As a student in the UConn HDFS graduate program, you are part of a small community of individuals dedicated to conducting cutting edge research, learning how to translate research to real world settings, and learning as much as possible. This environment creates the opportunity for connection and collaboration with other students and faculty. You have a diverse group of people in the HDFS department within reach, all willing to help you succeed. It is an inclusive and supportive experience, which promotes excellent learning environments and opportunities, both inside the classroom and in real world experiences.

What are the major strengths of the UConn HDFS Department?

Among the numerous strengths of the UConn HDFS graduate program is that it is multidisciplinary—with faculty members from a variety of backgrounds, disciplines, and experiences. Further, while large enough to offer this diversity in faculty expertise, the program is still small enough that students are privy to individualized mentoring. Our student-centered advising model allows students to tailor their plan of study to meet their research interests and specific career goals in academic and/or applied settings. Armed with quantitative and qualitative tools to address research questions with a range of techniques, students are trained to do research at the intersection of advancing basic scientific knowledge and developing knowledge that can be directly applied to real world settings. Our research works to understand individual and family development, and to see this knowledge used to improve the human condition.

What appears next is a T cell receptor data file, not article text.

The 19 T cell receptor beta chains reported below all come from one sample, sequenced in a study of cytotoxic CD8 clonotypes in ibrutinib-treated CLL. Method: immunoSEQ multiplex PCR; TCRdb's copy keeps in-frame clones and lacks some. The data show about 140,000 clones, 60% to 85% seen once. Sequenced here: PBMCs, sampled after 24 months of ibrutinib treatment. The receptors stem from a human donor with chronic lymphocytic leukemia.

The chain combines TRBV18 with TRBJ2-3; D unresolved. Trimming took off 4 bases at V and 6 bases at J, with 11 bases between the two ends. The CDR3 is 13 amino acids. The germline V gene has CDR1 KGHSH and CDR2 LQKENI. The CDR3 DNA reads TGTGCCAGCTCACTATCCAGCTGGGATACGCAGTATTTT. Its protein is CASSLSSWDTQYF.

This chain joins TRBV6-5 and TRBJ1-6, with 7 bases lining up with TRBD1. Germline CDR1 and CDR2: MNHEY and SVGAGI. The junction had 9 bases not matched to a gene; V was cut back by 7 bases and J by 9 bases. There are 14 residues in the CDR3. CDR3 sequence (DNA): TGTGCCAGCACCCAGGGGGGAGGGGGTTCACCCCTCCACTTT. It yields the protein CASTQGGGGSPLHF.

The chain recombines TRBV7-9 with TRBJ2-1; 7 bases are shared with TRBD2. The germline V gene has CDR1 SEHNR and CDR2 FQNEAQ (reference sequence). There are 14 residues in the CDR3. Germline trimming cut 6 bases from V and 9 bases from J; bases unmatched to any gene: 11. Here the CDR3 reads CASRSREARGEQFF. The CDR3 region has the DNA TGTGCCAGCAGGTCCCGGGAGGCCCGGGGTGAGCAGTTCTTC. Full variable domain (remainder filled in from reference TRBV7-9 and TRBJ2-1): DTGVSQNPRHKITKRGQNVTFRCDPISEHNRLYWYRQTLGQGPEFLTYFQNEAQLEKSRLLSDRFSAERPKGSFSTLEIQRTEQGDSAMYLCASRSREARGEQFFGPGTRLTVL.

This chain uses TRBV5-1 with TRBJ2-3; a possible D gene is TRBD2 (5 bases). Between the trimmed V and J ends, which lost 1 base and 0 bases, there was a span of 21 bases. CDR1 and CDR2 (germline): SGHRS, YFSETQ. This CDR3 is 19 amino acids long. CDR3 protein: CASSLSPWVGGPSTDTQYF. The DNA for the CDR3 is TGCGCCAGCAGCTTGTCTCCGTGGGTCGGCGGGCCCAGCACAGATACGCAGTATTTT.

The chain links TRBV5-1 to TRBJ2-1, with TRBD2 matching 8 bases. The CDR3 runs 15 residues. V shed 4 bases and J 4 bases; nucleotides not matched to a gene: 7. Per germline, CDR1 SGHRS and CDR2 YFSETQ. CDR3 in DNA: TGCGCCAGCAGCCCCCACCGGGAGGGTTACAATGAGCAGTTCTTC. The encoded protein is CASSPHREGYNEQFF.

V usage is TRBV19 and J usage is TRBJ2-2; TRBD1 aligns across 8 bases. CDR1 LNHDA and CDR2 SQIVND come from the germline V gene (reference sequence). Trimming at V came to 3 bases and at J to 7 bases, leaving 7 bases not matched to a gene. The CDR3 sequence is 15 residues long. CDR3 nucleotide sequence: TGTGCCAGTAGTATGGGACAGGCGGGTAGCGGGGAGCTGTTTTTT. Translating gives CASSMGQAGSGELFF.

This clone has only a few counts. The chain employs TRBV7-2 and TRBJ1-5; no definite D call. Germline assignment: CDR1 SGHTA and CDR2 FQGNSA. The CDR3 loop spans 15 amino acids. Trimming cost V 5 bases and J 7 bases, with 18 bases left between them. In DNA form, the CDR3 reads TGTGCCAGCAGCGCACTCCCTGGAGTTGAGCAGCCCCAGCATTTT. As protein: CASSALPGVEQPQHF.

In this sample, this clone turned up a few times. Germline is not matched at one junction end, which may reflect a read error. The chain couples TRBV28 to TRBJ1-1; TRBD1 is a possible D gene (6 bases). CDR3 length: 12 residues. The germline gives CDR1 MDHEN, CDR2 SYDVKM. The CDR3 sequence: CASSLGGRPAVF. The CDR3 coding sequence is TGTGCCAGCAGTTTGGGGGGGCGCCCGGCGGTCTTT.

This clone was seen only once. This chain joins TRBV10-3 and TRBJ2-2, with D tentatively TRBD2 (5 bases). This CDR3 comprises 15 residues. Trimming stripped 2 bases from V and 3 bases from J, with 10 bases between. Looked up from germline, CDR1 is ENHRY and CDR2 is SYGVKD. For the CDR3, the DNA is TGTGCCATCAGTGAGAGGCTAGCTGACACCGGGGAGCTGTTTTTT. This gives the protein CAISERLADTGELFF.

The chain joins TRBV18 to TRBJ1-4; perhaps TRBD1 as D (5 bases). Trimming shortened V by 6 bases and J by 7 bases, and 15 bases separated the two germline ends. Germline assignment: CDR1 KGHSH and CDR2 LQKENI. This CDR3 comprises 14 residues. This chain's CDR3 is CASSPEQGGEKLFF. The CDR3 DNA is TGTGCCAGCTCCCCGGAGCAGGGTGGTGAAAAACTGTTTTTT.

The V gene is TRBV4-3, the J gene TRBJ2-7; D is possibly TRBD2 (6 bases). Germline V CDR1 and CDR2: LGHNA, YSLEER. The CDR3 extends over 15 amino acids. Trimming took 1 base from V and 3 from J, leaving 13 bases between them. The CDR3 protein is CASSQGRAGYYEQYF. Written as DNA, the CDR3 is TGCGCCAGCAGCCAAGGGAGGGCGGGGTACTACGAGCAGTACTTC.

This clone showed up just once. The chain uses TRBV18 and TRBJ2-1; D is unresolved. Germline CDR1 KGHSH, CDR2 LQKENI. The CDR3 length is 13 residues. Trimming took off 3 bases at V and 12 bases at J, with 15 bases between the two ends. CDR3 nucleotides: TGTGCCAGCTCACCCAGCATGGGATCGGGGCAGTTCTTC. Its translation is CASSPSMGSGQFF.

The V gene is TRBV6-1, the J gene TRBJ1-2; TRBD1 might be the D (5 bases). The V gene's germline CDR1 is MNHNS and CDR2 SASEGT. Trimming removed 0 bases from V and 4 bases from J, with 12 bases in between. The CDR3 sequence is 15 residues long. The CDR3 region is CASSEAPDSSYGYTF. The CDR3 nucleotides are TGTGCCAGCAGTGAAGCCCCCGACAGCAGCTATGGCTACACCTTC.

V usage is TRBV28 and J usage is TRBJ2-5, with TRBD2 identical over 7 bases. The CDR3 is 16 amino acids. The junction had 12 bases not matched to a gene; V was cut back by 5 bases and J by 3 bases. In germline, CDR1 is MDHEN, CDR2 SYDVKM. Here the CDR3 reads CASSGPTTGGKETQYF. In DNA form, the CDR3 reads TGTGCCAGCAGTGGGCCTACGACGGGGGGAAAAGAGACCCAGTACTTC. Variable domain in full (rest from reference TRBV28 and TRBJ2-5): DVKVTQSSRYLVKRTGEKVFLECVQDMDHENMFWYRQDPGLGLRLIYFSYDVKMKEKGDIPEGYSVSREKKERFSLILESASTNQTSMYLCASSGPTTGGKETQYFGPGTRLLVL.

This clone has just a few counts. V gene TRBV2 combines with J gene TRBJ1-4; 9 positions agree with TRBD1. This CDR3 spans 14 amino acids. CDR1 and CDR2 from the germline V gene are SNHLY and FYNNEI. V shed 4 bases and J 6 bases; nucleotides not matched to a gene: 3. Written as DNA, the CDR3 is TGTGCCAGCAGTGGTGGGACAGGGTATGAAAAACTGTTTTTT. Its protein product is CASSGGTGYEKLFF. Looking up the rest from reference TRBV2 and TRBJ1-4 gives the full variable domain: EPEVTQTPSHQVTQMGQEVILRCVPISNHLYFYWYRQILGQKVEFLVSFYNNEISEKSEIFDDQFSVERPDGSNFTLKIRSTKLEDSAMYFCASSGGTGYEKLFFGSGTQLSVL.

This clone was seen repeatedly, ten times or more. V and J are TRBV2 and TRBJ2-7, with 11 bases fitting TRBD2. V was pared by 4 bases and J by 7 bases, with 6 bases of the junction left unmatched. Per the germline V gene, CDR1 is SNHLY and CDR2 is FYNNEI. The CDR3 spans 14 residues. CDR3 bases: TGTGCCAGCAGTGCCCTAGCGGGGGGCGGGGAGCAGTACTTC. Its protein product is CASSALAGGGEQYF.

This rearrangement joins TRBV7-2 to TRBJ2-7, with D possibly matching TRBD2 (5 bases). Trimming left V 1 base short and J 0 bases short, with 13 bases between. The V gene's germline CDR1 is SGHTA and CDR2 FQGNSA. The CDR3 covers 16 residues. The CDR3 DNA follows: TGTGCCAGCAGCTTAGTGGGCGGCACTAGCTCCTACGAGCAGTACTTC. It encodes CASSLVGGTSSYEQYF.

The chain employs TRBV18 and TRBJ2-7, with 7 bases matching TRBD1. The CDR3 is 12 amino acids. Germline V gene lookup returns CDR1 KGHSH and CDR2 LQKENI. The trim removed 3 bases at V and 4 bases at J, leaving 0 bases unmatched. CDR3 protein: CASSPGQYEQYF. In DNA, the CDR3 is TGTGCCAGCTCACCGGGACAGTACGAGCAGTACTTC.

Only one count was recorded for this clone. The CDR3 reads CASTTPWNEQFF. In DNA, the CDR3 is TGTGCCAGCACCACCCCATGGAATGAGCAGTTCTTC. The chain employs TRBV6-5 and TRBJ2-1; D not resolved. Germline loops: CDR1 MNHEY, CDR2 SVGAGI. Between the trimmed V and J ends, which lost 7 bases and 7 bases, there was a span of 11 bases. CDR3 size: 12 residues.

What are graduate classes like?

Graduate courses are typically very small, most with fewer than 15 students (most have around 10). They include comprehensive readings, assignments, and projects that provide valuable knowledge and skills. Classes tend to be highly interactive and discussion-based, allowing each student to connect to the material in a way that best fits individual research goals and interests. This design also provides an excellent opportunity for collaboration with classmates and faculty that may help to open up new perspectives on topics.

What is a typical class size?